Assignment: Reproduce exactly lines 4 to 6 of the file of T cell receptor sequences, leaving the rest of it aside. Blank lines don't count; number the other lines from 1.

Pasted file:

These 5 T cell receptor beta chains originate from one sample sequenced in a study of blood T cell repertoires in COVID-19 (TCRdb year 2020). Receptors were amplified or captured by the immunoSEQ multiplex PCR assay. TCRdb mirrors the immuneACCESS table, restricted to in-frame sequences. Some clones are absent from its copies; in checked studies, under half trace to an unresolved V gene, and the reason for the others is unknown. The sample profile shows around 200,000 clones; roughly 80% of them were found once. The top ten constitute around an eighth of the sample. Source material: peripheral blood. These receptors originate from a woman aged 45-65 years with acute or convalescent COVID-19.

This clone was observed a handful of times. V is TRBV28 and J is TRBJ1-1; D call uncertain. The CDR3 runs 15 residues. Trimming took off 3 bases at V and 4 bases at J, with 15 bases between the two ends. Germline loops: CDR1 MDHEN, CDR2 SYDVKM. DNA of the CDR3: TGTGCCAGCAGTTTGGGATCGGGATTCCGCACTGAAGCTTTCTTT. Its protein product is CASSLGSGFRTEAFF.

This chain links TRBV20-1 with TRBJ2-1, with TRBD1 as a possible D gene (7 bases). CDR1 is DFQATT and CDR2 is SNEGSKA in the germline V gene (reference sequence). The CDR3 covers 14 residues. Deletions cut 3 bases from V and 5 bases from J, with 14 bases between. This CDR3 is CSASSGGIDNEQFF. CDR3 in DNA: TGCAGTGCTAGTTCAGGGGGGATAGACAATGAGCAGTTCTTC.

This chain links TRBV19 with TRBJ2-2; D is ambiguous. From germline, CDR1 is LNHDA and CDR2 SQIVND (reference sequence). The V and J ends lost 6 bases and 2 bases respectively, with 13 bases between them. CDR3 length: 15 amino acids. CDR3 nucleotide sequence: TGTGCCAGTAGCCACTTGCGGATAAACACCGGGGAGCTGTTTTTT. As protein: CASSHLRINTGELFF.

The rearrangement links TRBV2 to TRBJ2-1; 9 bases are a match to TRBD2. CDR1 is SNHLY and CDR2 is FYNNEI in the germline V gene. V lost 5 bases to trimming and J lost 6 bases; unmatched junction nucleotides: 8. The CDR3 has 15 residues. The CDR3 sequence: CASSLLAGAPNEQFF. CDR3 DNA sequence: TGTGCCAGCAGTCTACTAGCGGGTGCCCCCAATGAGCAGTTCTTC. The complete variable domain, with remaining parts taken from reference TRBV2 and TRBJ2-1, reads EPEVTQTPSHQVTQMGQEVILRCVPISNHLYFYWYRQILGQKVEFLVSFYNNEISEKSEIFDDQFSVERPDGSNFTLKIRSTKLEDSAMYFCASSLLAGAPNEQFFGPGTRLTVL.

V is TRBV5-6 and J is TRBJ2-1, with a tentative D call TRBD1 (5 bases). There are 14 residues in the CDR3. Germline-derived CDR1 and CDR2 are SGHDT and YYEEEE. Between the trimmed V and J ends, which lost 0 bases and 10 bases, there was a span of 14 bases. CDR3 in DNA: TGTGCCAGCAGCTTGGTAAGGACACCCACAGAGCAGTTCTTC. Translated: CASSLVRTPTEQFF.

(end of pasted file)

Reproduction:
This chain links TRBV19 with TRBJ2-2; D is ambiguous. From germline, CDR1 is LNHDA and CDR2 SQIVND (reference sequence). The V and J ends lost 6 bases and 2 bases respectively, with 13 bases between them. CDR3 length: 15 amino acids. CDR3 nucleotide sequence: TGTGCCAGTAGCCACTTGCGGATAAACACCGGGGAGCTGTTTTTT. As protein: CASSHLRINTGELFF.

The rearrangement links TRBV2 to TRBJ2-1; 9 bases are a match to TRBD2. CDR1 is SNHLY and CDR2 is FYNNEI in the germline V gene. V lost 5 bases to trimming and J lost 6 bases; unmatched junction nucleotides: 8. The CDR3 has 15 residues. The CDR3 sequence: CASSLLAGAPNEQFF. CDR3 DNA sequence: TGTGCCAGCAGTCTACTAGCGGGTGCCCCCAATGAGCAGTTCTTC. The complete variable domain, with remaining parts taken from reference TRBV2 and TRBJ2-1, reads EPEVTQTPSHQVTQMGQEVILRCVPISNHLYFYWYRQILGQKVEFLVSFYNNEISEKSEIFDDQFSVERPDGSNFTLKIRSTKLEDSAMYFCASSLLAGAPNEQFFGPGTRLTVL.

V is TRBV5-6 and J is TRBJ2-1, with a tentative D call TRBD1 (5 bases). There are 14 residues in the CDR3. Germline-derived CDR1 and CDR2 are SGHDT and YYEEEE. Between the trimmed V and J ends, which lost 0 bases and 10 bases, there was a span of 14 bases. CDR3 in DNA: TGTGCCAGCAGCTTGGTAAGGACACCCACAGAGCAGTTCTTC. Translated: CASSLVRTPTEQFF.